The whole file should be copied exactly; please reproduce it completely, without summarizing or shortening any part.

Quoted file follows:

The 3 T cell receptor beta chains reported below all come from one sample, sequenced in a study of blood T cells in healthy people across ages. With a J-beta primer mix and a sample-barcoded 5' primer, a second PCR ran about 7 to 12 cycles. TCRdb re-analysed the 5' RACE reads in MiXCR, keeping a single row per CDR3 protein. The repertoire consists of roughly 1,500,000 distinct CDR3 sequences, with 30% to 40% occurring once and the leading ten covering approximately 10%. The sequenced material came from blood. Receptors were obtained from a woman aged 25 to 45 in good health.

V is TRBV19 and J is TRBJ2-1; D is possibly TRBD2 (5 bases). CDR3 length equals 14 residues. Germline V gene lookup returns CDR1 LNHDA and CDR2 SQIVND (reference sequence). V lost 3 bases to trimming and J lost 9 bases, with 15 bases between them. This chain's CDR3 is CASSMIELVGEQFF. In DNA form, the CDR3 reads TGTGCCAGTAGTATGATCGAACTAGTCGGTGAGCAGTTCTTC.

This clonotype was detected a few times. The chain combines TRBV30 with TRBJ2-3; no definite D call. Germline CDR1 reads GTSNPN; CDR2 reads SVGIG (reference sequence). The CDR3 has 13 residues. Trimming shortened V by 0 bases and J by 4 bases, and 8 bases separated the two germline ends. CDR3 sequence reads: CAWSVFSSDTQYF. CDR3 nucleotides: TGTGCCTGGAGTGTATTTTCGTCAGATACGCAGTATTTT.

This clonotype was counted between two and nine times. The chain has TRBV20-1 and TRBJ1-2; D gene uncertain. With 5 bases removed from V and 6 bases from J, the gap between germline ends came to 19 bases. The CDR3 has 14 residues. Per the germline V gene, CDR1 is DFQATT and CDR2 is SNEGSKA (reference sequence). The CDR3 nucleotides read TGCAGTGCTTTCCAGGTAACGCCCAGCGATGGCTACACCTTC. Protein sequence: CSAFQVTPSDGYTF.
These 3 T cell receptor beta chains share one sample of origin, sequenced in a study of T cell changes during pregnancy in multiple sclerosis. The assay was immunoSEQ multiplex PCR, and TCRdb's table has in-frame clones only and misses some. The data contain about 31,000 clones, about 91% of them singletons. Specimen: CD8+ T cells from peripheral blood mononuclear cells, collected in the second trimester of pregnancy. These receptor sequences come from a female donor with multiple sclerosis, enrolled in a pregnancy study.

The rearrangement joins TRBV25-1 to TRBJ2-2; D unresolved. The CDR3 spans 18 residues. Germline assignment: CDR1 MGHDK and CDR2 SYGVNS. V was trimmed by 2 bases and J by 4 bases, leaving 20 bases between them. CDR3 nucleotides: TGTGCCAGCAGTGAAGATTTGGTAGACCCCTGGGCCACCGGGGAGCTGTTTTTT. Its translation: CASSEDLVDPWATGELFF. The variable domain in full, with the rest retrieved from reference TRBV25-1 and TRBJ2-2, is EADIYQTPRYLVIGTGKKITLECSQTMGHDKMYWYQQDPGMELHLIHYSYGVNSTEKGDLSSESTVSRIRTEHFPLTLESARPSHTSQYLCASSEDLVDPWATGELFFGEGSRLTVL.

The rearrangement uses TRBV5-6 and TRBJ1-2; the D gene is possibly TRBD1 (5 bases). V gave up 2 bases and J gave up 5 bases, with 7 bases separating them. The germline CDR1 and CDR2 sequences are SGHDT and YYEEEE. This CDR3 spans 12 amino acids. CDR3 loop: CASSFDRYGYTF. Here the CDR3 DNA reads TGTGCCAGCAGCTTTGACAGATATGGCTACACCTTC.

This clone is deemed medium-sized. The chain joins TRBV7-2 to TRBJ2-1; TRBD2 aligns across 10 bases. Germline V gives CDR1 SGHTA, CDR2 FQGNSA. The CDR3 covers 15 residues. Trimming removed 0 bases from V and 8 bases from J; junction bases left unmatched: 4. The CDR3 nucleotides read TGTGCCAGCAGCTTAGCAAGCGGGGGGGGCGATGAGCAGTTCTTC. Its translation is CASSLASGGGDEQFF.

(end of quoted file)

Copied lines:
The 3 T cell receptor beta chains reported below all come from one sample, sequenced in a study of blood T cells in healthy people across ages. With a J-beta primer mix and a sample-barcoded 5' primer, a second PCR ran about 7 to 12 cycles. TCRdb re-analysed the 5' RACE reads in MiXCR, keeping a single row per CDR3 protein. The repertoire consists of roughly 1,500,000 distinct CDR3 sequences, with 30% to 40% occurring once and the leading ten covering approximately 10%. The sequenced material came from blood. Receptors were obtained from a woman aged 25 to 45 in good health.

V is TRBV19 and J is TRBJ2-1; D is possibly TRBD2 (5 bases). CDR3 length equals 14 residues. Germline V gene lookup returns CDR1 LNHDA and CDR2 SQIVND (reference sequence). V lost 3 bases to trimming and J lost 9 bases, with 15 bases between them. This chain's CDR3 is CASSMIELVGEQFF. In DNA form, the CDR3 reads TGTGCCAGTAGTATGATCGAACTAGTCGGTGAGCAGTTCTTC.

This clonotype was detected a few times. The chain combines TRBV30 with TRBJ2-3; no definite D call. Germline CDR1 reads GTSNPN; CDR2 reads SVGIG (reference sequence). The CDR3 has 13 residues. Trimming shortened V by 0 bases and J by 4 bases, and 8 bases separated the two germline ends. CDR3 sequence reads: CAWSVFSSDTQYF. CDR3 nucleotides: TGTGCCTGGAGTGTATTTTCGTCAGATACGCAGTATTTT.

This clonotype was counted between two and nine times. The chain has TRBV20-1 and TRBJ1-2; D gene uncertain. With 5 bases removed from V and 6 bases from J, the gap between germline ends came to 19 bases. The CDR3 has 14 residues. Per the germline V gene, CDR1 is DFQATT and CDR2 is SNEGSKA (reference sequence). The CDR3 nucleotides read TGCAGTGCTTTCCAGGTAACGCCCAGCGATGGCTACACCTTC. Protein sequence: CSAFQVTPSDGYTF.
These 3 T cell receptor beta chains share one sample of origin, sequenced in a study of T cell changes during pregnancy in multiple sclerosis. The assay was immunoSEQ multiplex PCR, and TCRdb's table has in-frame clones only and misses some. The data contain about 31,000 clones, about 91% of them singletons. Specimen: CD8+ T cells from peripheral blood mononuclear cells, collected in the second trimester of pregnancy. These receptor sequences come from a female donor with multiple sclerosis, enrolled in a pregnancy study.

The rearrangement joins TRBV25-1 to TRBJ2-2; D unresolved. The CDR3 spans 18 residues. Germline assignment: CDR1 MGHDK and CDR2 SYGVNS. V was trimmed by 2 bases and J by 4 bases, leaving 20 bases between them. CDR3 nucleotides: TGTGCCAGCAGTGAAGATTTGGTAGACCCCTGGGCCACCGGGGAGCTGTTTTTT. Its translation: CASSEDLVDPWATGELFF. The variable domain in full, with the rest retrieved from reference TRBV25-1 and TRBJ2-2, is EADIYQTPRYLVIGTGKKITLECSQTMGHDKMYWYQQDPGMELHLIHYSYGVNSTEKGDLSSESTVSRIRTEHFPLTLESARPSHTSQYLCASSEDLVDPWATGELFFGEGSRLTVL.

The rearrangement uses TRBV5-6 and TRBJ1-2; the D gene is possibly TRBD1 (5 bases). V gave up 2 bases and J gave up 5 bases, with 7 bases separating them. The germline CDR1 and CDR2 sequences are SGHDT and YYEEEE. This CDR3 spans 12 amino acids. CDR3 loop: CASSFDRYGYTF. Here the CDR3 DNA reads TGTGCCAGCAGCTTTGACAGATATGGCTACACCTTC.

This clone is deemed medium-sized. The chain joins TRBV7-2 to TRBJ2-1; TRBD2 aligns across 10 bases. Germline V gives CDR1 SGHTA, CDR2 FQGNSA. The CDR3 covers 15 residues. Trimming removed 0 bases from V and 8 bases from J; junction bases left unmatched: 4. The CDR3 nucleotides read TGTGCCAGCAGCTTAGCAAGCGGGGGGGGCGATGAGCAGTTCTTC. Its translation is CASSLASGGGDEQFF.